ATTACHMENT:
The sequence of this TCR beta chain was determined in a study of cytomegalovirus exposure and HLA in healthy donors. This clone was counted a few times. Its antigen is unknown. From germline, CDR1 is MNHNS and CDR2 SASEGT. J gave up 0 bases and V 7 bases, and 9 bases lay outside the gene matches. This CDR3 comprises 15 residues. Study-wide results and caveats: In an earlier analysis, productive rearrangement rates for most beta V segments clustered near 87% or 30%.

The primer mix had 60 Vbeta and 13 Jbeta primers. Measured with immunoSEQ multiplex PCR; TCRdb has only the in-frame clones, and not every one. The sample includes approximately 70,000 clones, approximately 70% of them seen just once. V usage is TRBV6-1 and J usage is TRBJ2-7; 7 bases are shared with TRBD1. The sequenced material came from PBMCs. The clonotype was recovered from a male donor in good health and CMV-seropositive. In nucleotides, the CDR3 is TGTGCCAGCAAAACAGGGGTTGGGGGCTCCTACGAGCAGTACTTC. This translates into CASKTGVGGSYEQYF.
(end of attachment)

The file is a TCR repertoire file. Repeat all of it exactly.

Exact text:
The sequence of this TCR beta chain was determined in a study of cytomegalovirus exposure and HLA in healthy donors. This clone was counted a few times. Its antigen is unknown. From germline, CDR1 is MNHNS and CDR2 SASEGT. J gave up 0 bases and V 7 bases, and 9 bases lay outside the gene matches. This CDR3 comprises 15 residues. Study-wide results and caveats: In an earlier analysis, productive rearrangement rates for most beta V segments clustered near 87% or 30%.

The primer mix had 60 Vbeta and 13 Jbeta primers. Measured with immunoSEQ multiplex PCR; TCRdb has only the in-frame clones, and not every one. The sample includes approximately 70,000 clones, approximately 70% of them seen just once. V usage is TRBV6-1 and J usage is TRBJ2-7; 7 bases are shared with TRBD1. The sequenced material came from PBMCs. The clonotype was recovered from a male donor in good health and CMV-seropositive. In nucleotides, the CDR3 is TGTGCCAGCAAAACAGGGGTTGGGGGCTCCTACGAGCAGTACTTC. This translates into CASKTGVGGSYEQYF.